Rated 5 out of 5 by from My favourite book ever A good friend gave me a copy of this book soon after it was published. Since then I've read it at least two dozen times, and I've recommended it and given copies of it to countless other friends, almost all of whom loved it too! There is just so much to love about this book -- inspired characters, limpid prose, challenging language, sense of place (places, in fact), a multiplicity of engaging narrative voices. When de Bernières writes as Carlo, he *is* Carlo; when he writes as Mussolini, you feel as though the Duce himself is shouting at you. I don't know how he does it, but I wish he would do it again.
Date published: 2000-07-11
Rated 5 out of 5 by from The Perfect Novel I will be reading this one over and over again! Beautifully written, it has history, a love story, and the most wonderful and memorable group of characters. I recommend this inspiring novel to those who liked Michael Ondaatje's "The English Patient," for its beauty, and also to those who enjoyed Anne Michael's "Fugitive Pieces."
Date published: 2000-07-08
Rated 4 out of 5 by from 3/4 Brilliant; 1/4 Mediocre CAPTAIN CORELLI'S MANDOLIN is a gripping tale of love and war, peopled with fascinating and memorable characters. It is set during the Second World War, on a Greek island occupied by Italian and German troops, one of whom falls in love with a young Greek woman. The novel documents the horrors of war and its aftermath for soldiers and civilians on both sides of the War. De Bernieres juxtaposes horrific scenes of battles and violence with scenes of heroism, courage, and noble self-sacrifice not to mention comic scenes of everyday life. It is almost impossible to read this book without being affected. Which is why the ending of the novel is such a grave disappointment. In theory, the ending might have worked had only the characters not acted so blatantly out-of-character. It is hard to believe the final few chapters were written by the same author. Still, it is a moving and affecting story, well worth reading despite the flawed ending.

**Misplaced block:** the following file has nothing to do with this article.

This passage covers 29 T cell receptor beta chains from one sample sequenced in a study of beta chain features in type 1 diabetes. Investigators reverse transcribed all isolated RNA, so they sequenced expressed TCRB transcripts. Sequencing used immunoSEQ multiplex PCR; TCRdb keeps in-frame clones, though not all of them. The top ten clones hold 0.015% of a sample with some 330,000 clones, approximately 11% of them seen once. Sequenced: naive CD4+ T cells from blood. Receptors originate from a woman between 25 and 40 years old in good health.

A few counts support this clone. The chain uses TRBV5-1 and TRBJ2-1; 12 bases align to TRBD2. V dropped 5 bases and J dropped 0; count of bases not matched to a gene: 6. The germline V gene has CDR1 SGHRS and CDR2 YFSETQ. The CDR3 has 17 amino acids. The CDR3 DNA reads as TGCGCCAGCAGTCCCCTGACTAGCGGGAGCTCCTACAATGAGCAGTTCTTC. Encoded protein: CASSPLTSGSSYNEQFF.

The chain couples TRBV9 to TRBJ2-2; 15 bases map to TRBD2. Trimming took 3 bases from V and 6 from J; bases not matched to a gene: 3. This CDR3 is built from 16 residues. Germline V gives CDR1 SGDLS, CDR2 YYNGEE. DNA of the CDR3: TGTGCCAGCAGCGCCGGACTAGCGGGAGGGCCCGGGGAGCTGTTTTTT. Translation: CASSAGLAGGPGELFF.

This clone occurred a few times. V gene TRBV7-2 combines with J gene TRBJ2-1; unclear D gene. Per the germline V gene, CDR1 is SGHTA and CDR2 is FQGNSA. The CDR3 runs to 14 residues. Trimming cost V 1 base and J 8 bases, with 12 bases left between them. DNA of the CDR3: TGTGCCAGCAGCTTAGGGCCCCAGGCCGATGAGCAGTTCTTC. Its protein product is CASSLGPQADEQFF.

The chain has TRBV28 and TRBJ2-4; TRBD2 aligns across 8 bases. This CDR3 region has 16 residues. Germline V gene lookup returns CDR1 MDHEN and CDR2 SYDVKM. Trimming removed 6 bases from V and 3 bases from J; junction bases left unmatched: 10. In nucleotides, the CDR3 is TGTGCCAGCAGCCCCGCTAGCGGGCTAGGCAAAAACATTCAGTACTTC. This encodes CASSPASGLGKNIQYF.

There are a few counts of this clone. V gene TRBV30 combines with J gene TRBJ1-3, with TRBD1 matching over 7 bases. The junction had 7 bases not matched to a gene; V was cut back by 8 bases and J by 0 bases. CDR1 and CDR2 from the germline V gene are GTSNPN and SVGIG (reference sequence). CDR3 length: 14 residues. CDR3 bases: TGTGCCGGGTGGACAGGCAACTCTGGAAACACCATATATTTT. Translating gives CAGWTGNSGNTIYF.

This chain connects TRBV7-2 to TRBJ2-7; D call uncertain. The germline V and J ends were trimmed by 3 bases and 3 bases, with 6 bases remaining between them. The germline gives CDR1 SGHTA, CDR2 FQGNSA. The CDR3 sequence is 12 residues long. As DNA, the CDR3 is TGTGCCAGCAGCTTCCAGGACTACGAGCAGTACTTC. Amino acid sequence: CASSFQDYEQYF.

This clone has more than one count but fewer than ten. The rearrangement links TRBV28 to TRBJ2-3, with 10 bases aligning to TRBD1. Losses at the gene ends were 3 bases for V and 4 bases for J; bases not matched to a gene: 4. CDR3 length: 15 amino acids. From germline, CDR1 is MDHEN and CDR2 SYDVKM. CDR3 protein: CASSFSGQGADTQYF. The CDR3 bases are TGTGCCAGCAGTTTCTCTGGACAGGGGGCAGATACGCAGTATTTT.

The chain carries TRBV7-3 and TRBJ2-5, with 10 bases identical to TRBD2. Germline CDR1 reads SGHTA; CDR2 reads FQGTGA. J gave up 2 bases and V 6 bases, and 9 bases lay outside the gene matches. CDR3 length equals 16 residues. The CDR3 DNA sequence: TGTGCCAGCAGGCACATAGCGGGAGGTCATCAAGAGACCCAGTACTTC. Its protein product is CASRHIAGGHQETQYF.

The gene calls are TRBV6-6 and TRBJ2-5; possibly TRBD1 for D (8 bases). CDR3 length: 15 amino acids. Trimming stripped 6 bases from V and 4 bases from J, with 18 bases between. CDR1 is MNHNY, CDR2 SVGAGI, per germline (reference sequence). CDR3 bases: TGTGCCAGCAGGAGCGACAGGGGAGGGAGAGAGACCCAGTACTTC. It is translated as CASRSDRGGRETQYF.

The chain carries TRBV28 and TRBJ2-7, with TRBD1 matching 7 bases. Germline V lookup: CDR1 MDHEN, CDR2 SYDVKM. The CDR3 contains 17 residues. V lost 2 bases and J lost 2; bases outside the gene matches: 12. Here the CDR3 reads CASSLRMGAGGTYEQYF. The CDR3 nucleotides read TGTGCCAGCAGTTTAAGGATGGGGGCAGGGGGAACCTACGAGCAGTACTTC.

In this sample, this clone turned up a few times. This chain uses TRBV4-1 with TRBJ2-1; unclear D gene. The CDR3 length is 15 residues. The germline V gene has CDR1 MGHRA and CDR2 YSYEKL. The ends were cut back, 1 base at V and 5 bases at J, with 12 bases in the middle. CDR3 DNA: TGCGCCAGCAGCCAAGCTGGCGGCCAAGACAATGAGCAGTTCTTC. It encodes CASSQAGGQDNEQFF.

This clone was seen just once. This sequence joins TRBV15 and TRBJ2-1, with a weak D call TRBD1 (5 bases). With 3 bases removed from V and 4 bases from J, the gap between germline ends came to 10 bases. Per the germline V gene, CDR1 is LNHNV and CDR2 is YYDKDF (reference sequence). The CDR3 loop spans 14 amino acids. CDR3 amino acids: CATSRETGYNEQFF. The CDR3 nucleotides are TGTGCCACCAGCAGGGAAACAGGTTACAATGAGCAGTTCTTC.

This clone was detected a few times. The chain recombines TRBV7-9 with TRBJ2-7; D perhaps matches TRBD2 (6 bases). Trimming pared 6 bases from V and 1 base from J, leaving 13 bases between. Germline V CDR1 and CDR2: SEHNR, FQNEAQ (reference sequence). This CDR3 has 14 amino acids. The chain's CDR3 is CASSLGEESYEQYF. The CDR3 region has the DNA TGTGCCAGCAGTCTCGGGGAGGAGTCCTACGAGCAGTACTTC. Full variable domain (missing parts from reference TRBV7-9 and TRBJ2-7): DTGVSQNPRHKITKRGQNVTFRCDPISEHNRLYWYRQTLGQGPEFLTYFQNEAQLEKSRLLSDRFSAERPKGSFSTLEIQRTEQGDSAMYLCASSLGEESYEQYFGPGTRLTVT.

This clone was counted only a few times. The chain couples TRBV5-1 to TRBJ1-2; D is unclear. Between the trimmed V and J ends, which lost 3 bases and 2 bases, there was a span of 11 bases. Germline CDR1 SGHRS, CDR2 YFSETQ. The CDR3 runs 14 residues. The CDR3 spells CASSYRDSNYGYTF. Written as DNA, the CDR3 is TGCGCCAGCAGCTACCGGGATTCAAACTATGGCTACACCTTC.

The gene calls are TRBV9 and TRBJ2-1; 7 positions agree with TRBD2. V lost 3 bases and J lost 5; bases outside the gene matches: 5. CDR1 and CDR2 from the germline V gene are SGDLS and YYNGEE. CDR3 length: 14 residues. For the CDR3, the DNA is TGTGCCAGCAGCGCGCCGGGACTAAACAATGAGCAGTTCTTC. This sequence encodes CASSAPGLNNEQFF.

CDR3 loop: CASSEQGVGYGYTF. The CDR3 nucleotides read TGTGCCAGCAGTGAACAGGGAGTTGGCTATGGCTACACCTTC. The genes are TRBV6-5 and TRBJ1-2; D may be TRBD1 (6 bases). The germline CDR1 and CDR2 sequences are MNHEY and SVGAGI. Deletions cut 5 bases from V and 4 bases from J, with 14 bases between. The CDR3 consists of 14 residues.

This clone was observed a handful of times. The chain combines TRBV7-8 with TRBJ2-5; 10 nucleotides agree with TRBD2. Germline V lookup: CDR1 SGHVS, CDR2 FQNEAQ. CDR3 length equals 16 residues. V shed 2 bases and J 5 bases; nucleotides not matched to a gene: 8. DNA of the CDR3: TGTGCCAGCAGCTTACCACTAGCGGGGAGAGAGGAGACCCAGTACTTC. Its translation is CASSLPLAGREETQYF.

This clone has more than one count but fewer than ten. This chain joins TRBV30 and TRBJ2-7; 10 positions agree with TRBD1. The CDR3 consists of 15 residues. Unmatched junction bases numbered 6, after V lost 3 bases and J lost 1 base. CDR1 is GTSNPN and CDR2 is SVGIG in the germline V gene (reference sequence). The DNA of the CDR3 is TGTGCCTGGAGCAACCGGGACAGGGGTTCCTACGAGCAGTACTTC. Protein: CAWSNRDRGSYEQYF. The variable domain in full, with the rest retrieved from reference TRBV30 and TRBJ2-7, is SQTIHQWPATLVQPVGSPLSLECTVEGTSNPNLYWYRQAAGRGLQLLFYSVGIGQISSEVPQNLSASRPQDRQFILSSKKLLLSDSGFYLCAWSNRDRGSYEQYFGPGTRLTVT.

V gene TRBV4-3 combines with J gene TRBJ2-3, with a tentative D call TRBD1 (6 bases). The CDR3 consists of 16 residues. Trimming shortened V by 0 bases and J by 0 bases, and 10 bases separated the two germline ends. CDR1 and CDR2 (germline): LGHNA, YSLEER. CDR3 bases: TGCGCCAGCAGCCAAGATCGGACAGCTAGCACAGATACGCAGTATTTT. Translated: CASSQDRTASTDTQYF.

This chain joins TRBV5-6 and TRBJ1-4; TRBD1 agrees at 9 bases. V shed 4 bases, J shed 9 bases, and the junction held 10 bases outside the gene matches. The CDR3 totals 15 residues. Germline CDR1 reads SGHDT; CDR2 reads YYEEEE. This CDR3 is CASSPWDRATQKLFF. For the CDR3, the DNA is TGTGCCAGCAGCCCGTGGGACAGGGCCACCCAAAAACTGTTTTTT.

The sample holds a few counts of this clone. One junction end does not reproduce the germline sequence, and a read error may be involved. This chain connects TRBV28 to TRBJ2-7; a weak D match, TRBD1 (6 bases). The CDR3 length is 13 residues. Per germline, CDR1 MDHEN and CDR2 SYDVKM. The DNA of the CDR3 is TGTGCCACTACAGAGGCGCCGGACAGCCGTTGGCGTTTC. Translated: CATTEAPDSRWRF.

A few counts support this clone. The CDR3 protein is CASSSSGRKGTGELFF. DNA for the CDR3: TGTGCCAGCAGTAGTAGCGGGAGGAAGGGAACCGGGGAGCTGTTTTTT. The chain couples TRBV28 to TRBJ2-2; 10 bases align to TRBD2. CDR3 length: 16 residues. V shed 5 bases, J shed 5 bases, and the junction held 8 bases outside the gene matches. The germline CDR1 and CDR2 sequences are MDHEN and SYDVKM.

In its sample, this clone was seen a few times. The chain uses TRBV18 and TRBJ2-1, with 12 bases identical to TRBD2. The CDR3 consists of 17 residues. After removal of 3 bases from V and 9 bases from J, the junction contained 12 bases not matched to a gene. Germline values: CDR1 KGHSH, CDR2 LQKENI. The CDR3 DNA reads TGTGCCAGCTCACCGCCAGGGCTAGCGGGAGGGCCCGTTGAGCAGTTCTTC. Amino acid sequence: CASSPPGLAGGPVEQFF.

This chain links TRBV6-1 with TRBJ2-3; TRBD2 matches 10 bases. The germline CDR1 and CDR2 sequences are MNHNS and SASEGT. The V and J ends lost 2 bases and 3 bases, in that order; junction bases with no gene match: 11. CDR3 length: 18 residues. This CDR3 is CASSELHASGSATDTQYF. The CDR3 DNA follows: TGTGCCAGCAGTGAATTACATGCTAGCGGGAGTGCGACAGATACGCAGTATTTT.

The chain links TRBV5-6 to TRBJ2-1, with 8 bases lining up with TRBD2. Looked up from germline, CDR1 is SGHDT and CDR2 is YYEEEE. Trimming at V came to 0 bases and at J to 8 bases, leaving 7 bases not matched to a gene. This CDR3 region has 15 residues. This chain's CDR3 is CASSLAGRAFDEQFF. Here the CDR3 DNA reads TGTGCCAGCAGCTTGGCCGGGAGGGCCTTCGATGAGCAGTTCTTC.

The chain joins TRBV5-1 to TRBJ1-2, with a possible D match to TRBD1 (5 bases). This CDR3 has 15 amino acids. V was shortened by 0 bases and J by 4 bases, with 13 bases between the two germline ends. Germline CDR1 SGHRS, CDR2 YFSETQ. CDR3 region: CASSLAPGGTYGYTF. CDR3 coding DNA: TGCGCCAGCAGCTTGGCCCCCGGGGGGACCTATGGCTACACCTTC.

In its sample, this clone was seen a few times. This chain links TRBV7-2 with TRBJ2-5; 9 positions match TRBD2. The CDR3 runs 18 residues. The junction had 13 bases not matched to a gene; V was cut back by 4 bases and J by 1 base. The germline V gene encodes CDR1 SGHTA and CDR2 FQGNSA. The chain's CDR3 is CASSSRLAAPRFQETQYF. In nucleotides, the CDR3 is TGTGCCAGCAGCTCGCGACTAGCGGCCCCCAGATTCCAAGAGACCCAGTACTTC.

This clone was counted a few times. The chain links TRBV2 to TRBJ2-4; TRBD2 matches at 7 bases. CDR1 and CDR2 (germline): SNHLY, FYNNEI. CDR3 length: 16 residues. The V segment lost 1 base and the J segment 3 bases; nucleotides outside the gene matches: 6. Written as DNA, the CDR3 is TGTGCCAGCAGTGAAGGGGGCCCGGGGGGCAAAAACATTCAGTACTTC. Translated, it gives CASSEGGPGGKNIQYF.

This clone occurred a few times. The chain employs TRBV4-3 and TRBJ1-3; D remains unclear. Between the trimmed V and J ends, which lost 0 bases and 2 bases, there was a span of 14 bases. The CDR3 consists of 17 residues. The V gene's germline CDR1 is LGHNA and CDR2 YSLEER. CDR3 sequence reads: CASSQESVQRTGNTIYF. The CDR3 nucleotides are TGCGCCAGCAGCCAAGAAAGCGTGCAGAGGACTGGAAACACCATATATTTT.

Date published: 2000-06-24

Bookclub Guide